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My laptop broke down, but the screen is still good. Is there an easy way to recycle the screen and make a monitor out of it? Just for the fun of it.

The laptop is a Compaq Presario V6700.

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Thanks all. I guess it's too much fuss. –  ZEDA-NL May 7 '12 at 15:28
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4 Answers

up vote 4 down vote accepted

The easier you want to make it, the more expensive it is going to be.

I'm going to quote a pile of stuff here.

The first thing to note is that VGA is an analogue display technology. Secondly, laptop LCD's are 100% digital. There is no correlation between VGA and LCD they are two totally different beasts and LCD's will only accept a correct digital input.

The standard for this input for most LCD's is presently - Low voltage differential signaling (LVDS). In fact that thin "paper ribbon cable" on the back of your LCD is referred to as a LVDS cable. To read up on LVDS go here LVDS on Wikipedia.

The other cable going into the back of your old laptop LCD is the backlight power. The makeup of this cable varies between model but the norm is roughly that this cable is fed from an LCD inverter. In other words the LCD backlight normally takes power in the form of AC rather than DC and it normally needs lots of it. Input power to the inverter is normally in the range of 5v - 12v. What you need to do is find the (EXACT) model number of your LCD on the back of it then go searching Google for specifications. Once you have that you can go to Digitalview.com as they sell a VGA input board hopefully suitable for your LCD screen. As far as I can tell Digital View doesn't sell direct so you will need to find a local distributor willing to order the board in.

Of course if you are going to go to the trouble of getting a LCD controller and power supply etc. it would probably be cheaper to buy a used external LCD monitor on Ebay (although not as cool).

So... you need to find the right VGA to Digital converter for your screen, and you need to find an adequate power supply for your screen inverter (so you can illuminate the screen), and you'll need to have a steady hand and a good soldering iron... and some disposable income.

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Interesting, didn't realize they used different cables in a laptop, instead of some special DVI or HDMI cable. –  Simon Verbeke May 7 '12 at 14:47
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You didn't realize they used different cables on a LAPTOP... they don't. However, there is a big difference between the cables used to connect to a laptop's external monitor ports, and the connection between the LCD panel and motherboard inside of a laptop. –  Bon Gart May 7 '12 at 14:50
    
Laptop screen cables may vary as LVDS does not specify wire count or how bits is ordered or anything that could help you examining actual signal. –  Sampo Sarrala May 7 '12 at 15:07
    
@Sampo Exactly! There is no standard wiring harness for laptop LCD panels. –  Bon Gart May 7 '12 at 15:10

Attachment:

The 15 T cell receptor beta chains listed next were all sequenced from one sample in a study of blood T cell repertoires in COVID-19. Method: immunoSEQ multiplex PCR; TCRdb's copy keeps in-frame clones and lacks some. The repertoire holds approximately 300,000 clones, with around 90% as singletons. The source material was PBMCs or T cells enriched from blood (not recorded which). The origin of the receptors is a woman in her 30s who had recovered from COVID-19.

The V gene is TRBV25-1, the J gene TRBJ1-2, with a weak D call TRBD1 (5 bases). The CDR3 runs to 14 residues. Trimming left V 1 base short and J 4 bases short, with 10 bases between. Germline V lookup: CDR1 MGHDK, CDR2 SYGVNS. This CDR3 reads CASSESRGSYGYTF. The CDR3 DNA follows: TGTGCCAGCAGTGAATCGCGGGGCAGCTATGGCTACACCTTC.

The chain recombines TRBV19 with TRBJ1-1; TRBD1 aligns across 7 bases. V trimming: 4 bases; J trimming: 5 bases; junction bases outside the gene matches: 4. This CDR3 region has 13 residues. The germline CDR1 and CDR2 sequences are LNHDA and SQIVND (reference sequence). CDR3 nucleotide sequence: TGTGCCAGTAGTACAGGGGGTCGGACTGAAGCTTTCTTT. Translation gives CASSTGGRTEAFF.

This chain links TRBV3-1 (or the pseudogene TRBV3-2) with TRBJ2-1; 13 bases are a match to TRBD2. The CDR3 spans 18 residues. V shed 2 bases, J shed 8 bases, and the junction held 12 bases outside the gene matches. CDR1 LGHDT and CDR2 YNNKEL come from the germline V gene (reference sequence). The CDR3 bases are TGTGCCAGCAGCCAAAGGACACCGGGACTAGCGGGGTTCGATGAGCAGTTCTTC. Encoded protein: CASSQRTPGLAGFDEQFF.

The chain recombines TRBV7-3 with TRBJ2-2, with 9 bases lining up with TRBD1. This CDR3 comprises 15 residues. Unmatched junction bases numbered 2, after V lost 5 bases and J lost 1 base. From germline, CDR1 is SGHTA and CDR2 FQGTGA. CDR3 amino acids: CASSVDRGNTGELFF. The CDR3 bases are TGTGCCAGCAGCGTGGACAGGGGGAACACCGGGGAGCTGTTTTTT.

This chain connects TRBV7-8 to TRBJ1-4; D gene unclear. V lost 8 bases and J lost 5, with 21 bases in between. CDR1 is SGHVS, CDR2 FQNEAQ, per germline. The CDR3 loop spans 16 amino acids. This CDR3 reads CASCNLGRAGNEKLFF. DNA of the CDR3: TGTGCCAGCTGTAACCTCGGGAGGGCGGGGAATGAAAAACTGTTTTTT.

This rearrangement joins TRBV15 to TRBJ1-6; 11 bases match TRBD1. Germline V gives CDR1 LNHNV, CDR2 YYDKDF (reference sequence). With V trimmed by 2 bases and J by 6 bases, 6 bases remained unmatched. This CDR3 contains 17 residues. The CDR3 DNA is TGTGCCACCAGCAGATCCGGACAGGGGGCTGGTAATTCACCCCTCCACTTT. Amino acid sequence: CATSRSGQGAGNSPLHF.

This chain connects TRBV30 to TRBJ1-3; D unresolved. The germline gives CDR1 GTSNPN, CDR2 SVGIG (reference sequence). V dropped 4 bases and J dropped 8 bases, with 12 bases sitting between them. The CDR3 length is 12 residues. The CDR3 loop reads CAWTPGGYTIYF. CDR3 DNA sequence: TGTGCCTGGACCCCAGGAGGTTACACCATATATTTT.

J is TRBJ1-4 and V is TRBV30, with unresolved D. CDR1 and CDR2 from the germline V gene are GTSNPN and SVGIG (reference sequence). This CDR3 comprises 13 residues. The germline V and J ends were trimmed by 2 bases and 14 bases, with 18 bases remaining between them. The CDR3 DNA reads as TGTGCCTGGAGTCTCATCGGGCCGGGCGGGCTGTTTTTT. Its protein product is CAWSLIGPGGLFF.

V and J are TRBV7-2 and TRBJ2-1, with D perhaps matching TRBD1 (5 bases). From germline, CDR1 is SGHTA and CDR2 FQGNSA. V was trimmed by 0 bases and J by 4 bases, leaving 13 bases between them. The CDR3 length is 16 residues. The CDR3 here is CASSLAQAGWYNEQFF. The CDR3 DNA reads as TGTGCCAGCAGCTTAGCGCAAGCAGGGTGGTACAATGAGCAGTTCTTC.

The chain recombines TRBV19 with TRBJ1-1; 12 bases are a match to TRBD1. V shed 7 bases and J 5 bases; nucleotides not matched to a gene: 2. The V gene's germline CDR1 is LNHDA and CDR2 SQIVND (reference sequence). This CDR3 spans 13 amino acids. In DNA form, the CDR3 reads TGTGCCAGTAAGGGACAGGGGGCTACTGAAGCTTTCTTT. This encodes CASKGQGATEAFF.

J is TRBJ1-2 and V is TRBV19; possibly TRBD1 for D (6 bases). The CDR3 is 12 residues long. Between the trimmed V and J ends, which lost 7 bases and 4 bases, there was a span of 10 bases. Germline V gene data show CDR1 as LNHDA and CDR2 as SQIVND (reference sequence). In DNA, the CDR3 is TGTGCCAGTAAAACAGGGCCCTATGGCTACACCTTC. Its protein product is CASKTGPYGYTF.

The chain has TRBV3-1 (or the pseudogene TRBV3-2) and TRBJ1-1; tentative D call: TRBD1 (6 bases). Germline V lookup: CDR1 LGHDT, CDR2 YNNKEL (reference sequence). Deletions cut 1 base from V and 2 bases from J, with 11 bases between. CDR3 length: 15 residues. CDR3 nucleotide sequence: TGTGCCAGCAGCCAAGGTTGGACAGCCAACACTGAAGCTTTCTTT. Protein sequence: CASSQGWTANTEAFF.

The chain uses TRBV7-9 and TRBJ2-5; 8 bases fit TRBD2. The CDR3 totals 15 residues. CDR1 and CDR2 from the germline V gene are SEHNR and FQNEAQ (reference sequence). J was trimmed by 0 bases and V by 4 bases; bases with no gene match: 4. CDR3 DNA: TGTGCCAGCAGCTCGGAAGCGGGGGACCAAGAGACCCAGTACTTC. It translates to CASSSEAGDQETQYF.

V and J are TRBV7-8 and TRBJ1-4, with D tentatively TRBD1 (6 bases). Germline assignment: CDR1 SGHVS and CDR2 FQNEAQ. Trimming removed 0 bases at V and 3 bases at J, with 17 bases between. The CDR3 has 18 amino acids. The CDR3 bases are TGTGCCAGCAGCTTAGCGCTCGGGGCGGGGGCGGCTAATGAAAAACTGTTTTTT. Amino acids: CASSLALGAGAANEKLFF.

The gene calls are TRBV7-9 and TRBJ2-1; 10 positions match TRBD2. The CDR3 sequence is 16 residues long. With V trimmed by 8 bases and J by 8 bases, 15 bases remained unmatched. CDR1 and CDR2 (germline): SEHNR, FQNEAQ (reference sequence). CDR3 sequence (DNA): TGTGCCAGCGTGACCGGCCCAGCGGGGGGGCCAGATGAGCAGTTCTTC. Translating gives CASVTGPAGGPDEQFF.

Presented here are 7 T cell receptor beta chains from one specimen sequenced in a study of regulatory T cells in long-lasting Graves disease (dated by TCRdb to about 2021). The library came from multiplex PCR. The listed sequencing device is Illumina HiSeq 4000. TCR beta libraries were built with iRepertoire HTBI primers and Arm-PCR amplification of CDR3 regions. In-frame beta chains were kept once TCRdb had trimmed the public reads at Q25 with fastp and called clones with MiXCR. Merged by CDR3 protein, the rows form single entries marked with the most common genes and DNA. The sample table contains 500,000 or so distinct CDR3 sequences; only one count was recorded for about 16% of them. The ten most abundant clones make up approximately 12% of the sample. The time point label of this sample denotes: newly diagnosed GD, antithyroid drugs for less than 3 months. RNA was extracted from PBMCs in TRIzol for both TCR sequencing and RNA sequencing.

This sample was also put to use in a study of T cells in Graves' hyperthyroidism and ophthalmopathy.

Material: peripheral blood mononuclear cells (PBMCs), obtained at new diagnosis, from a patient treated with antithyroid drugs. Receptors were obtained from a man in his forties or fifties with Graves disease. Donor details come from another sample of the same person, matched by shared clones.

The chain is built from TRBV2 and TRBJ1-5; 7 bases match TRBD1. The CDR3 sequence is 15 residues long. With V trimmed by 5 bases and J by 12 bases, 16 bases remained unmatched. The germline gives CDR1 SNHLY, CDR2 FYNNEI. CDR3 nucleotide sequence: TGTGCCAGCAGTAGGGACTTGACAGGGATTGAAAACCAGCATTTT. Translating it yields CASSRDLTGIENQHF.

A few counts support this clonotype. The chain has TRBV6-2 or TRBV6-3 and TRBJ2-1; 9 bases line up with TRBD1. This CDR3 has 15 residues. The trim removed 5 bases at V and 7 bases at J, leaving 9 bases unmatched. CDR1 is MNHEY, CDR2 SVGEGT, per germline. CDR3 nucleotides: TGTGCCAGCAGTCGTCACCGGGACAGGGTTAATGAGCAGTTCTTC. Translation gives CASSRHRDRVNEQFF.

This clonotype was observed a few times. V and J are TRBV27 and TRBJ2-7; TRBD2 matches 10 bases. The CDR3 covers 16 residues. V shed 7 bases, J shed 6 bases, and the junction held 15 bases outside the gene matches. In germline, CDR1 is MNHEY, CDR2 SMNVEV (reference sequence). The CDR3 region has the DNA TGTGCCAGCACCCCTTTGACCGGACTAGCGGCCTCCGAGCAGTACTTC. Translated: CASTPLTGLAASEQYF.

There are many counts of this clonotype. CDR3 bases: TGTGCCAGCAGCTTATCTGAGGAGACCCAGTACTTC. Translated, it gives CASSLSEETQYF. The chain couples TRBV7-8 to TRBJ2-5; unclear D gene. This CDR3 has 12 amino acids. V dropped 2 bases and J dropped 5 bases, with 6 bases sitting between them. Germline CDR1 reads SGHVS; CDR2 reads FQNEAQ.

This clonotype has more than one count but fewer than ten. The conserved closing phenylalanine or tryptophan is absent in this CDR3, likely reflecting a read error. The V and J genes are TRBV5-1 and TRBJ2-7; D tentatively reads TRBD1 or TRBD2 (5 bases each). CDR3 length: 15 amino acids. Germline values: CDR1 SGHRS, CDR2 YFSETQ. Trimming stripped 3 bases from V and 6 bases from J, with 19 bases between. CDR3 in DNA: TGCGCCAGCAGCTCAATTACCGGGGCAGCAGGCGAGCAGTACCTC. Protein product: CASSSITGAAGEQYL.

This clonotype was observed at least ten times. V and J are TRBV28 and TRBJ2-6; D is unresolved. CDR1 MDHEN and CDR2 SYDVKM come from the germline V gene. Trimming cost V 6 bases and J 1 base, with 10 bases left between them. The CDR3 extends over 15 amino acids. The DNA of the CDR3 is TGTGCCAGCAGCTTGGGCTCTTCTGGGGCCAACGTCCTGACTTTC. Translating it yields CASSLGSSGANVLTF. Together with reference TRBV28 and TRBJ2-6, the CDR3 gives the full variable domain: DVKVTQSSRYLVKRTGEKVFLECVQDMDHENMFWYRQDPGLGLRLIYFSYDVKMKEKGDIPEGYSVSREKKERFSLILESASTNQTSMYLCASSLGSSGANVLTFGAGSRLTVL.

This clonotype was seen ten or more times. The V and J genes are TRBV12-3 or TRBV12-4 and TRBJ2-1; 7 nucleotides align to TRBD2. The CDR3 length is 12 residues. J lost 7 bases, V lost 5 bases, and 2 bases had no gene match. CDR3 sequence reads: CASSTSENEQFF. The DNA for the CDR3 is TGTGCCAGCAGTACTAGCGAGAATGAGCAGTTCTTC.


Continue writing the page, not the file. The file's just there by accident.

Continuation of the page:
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@SimonVerbeke The different internal cable problem should be going away in the near future. All major GPU vendors have committed to phasing out LVDS in favor of DisplayPort by 2013. While you'd still need to buy an cable adapter and find a suitable backlight powersupply; the adapter should be much simpler/less expensive since it would only need to change the shape/pin layout instead of doing signal conversion. pcmag.com/article2/0,2817,2374034,00.asp –  Dan Neely May 7 '12 at 17:26
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It is not easy task as laptop screens takes digital signal input that is, in many cases, not following any standards. You will need expensive signal converter if you want to drive laptop screen using either DVI, VGA or any other standards compliant interface. (note: LVDS is not standard for signal, it is the physical layer specification only).

However, there is not too many different types of screen drivers and same screen may (or may not) work with another laptop (even different manufacturer). Backlight inverters may still vary even if image signal works.

Final answer is that you should use screen for repairing another laptop, it's worth to try if broken screen is same or at least almost same size as working one (yes, it could work even if screen dimensions vary. I have tested this myself).

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Probably your best bet is to put the laptop on Ebay or another auction site and allow someone to use it to repair another laptop.

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That's not really what the user asked for is it? –  slhck May 7 '12 at 14:59
    
No ... but this is a good (and easiest imho) way to recycle the screen. Worked at a computer repair shop where most of the time they would look to ebay for parts. I imagine many ther local mom-and-pop computer repair shops do the same. –  ultrasawblade May 7 '12 at 15:18
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There is such parts selling in China at about 50$ ,including shell, driver circult and wires. What is left for you is mostly connecting the wire and embed them into the shell.

But I guess it will cost much less, if you are willing to build the circult yourself.

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